NORWALK, Conn. — Norwalk’s elected leadership has changed to reflect the City’s diversity.
Diana Carpio is the first female Hispanic Board of Education member to be elected Chair, a Norwalk Public Schools press release pointed out. And last week’s election of Common Council member Greg Burnett (D-At Large) as Council President marked the first time an African American has held the role since Carvin Hilliard retired in 2013. Council member Darlene Young (D-District B) was also elected Majority Leader.
“History made in Norwalk. It’s awesome,” said Norwalk Branch NAACP President Brenda Penn-Williams, of Burnett and Young.
Carpio was unanimously elected BoE Chairwoman on Nov. 14. In a Tuesday statement, she said she was honored.
“As a first-generation immigrant and the first Latina to chair the Norwalk Board of Education, it is very humbling to know that my colleagues have faith in me to lead the charge for all the children of Norwalk,” she said.
Carpio had served as the Board’s vice chair under former Chairman Colin Hosten, himself an openly gay Black man. In the Nov. 14 vote, Godfrey Azima, a Haitian American, advanced from Board Secretary to Vice Chair and Sheri McCready Brown, a Black woman, became secretary.
All of them were elected in 2019, after Penn-Williams criticized the 2017-2019 BoE as “all-white.”
The NPS news release didn’t mention other BoE members by name.
“I welcome the approval of Diana Carpio as the Board of Education’s new chairperson,” Superintendent Dr. Alexandra Estrella said in the release. “We are fortunate to have such a diverse board that represents all our families and leaders within the board that can bring fresh ideas and different perspectives to the table.”
“Carpio is a proud graduate of Norwalk Public Schools. She also is the proud parent of a P-TECH Norwalk graduate and has served as a parent volunteer in the district for many years,” the news release said.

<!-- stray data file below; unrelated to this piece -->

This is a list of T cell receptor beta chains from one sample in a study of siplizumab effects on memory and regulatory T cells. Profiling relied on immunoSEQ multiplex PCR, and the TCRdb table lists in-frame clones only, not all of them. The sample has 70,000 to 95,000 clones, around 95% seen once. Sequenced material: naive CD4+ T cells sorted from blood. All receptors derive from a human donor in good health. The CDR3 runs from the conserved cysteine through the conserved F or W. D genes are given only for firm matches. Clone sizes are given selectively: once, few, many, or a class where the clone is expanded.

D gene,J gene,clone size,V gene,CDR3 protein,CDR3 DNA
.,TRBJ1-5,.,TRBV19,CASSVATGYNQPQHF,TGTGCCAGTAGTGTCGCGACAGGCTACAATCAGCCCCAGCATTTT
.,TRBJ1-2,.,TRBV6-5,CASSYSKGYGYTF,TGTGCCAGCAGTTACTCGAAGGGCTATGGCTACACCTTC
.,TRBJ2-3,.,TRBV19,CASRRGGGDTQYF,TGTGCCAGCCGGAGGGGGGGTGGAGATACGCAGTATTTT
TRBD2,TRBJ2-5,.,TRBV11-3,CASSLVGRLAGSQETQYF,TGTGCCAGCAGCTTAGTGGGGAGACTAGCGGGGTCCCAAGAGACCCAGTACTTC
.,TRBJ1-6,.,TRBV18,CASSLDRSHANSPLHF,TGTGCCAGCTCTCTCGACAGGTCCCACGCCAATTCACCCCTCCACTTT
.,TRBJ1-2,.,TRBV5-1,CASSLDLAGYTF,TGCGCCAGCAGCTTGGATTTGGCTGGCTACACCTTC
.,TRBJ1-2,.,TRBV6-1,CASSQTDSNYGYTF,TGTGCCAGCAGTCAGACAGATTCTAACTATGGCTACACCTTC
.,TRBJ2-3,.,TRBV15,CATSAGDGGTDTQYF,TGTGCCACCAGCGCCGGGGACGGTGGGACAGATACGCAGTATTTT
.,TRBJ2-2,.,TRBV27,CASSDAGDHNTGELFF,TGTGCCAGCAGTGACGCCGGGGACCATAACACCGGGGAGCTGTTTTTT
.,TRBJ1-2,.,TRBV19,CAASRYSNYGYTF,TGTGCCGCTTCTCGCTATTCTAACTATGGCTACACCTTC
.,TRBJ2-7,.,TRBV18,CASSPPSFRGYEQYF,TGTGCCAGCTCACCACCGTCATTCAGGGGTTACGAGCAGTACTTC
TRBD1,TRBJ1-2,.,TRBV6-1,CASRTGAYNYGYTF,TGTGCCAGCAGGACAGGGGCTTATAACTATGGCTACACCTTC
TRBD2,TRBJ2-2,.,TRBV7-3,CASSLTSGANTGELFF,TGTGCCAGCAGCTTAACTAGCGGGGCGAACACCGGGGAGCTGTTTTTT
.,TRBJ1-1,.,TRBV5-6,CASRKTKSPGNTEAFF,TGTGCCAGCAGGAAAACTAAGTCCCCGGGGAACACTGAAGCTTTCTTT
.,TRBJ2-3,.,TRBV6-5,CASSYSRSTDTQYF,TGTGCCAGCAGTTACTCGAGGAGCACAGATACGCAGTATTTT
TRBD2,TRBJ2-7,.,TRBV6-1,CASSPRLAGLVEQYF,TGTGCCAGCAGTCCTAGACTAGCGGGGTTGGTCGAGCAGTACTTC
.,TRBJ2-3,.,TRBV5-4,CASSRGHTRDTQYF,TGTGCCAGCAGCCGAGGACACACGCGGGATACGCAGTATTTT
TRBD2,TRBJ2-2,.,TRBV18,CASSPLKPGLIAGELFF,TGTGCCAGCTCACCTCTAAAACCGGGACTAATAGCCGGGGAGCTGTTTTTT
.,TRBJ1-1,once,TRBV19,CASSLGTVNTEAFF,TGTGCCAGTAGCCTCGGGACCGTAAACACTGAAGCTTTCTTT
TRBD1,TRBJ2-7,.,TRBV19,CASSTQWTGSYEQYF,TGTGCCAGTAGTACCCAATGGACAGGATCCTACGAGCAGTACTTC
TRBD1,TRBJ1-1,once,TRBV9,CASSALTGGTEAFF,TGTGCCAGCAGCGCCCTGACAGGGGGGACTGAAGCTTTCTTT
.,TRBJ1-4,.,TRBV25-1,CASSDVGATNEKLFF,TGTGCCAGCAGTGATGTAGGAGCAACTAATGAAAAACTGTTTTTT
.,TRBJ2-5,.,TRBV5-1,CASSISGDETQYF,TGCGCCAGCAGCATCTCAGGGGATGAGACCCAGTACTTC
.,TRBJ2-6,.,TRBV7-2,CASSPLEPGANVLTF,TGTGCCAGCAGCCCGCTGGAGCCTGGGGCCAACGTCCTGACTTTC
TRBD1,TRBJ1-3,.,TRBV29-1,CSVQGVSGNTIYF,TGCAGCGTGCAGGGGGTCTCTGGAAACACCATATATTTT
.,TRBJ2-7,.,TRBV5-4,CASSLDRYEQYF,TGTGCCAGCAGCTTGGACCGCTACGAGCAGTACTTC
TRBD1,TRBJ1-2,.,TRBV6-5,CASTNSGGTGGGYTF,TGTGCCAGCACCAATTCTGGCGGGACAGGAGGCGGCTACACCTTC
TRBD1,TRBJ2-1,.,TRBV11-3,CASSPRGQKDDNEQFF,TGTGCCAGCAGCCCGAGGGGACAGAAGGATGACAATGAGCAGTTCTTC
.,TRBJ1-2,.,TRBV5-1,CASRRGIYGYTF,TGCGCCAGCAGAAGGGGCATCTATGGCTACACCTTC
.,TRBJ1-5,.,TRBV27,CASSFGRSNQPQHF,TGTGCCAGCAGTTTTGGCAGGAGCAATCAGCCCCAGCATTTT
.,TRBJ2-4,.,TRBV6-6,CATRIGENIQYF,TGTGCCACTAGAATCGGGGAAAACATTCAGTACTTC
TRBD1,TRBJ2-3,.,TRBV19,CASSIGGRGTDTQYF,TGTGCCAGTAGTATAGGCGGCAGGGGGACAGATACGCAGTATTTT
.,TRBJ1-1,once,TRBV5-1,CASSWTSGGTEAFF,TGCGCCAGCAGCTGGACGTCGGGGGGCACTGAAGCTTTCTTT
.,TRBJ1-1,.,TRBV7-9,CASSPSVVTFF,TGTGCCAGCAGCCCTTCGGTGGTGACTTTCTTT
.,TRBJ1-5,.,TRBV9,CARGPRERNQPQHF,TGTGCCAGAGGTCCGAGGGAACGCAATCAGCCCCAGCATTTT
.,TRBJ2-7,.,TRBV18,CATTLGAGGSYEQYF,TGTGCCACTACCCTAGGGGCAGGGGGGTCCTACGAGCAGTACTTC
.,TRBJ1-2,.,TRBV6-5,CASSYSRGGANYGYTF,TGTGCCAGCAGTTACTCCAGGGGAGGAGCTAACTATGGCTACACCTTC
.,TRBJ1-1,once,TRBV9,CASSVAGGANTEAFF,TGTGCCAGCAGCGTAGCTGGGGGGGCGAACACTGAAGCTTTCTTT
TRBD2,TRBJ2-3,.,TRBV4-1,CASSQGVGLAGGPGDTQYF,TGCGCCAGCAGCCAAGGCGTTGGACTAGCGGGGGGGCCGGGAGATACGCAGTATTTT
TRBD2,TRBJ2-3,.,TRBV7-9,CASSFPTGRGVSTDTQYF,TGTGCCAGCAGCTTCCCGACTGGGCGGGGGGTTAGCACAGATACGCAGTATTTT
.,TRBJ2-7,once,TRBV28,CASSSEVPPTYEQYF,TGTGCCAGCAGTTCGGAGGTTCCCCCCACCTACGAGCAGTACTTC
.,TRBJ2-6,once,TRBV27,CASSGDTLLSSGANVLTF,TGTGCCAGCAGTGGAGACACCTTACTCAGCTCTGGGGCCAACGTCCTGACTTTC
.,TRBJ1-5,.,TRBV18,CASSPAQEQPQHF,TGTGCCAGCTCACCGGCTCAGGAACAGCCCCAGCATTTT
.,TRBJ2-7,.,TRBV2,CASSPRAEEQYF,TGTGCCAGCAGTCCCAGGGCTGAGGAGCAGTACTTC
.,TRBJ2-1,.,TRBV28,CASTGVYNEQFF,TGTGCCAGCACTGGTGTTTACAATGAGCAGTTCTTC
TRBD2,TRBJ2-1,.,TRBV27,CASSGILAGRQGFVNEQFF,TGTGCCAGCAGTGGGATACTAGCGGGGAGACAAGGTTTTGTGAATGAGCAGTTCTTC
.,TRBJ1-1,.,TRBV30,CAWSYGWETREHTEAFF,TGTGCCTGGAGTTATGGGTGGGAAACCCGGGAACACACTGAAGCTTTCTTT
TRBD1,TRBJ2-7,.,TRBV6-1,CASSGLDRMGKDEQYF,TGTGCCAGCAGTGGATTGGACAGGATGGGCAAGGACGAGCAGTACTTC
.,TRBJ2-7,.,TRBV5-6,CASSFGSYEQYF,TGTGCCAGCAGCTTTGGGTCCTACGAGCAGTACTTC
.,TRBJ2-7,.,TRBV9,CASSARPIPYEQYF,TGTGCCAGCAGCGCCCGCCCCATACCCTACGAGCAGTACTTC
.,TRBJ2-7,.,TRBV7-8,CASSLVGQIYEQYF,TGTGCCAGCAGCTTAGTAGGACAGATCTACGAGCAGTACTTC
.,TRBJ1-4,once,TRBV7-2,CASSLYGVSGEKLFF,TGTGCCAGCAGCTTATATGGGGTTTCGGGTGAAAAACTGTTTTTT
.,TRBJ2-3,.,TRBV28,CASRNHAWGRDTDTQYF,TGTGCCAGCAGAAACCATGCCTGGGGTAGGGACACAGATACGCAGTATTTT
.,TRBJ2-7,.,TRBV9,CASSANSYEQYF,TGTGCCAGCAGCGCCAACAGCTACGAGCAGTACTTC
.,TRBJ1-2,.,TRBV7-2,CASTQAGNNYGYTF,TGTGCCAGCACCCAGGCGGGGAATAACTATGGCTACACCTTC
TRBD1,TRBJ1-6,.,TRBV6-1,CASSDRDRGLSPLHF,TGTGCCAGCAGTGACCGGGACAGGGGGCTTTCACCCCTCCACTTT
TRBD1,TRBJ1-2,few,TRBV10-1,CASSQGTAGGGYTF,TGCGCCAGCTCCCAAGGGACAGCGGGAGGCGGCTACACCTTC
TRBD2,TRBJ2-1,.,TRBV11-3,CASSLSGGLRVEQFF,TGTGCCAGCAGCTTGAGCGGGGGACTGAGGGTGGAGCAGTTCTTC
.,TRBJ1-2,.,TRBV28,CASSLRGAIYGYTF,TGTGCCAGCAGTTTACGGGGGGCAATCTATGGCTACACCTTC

“I look forward to continuing to serve the students, families, staff, and the community of Norwalk,” Carpio said in the release.
Penn-Williams has been critical of Carpio. She declined to comment.
In addition to Hilliard, Otha Brown, a “multi-talented leader, teacher and elected official,” held both the Council President and Majority Leader positions in the 1970s and 80s, former Mayor Richard Moccia said Friday. “This at a time when there were many obstacles placed in there way of Blacks.”
Burnett took the Council helm from Tom Livingston (D-District E) and Young replaced Barbara Smyth (D-At Large). Livingston and Smyth served in their roles one year.
Burnett has been an At Large Council member since first winning election in November 2017, and Finance Committee Chairman all that time. He served on the Norwalk Board of Estimate and Taxation for four years before running for office.
Young was appointed to represent District B in December 2018 and has won election twice since then. She is Recreation and Parks Committee Chairwoman.
Penn-Williams said she’s “proud” that the Council voted to make them leaders.
“I think that it’s wonderful. Great day in Norwalk,” Penn-Williams said. “It’s really diversified and we need to continue down the same path.”
Correction, 10:37 p.m. Friday: Burnett and Young are not the first African Americans in their roles.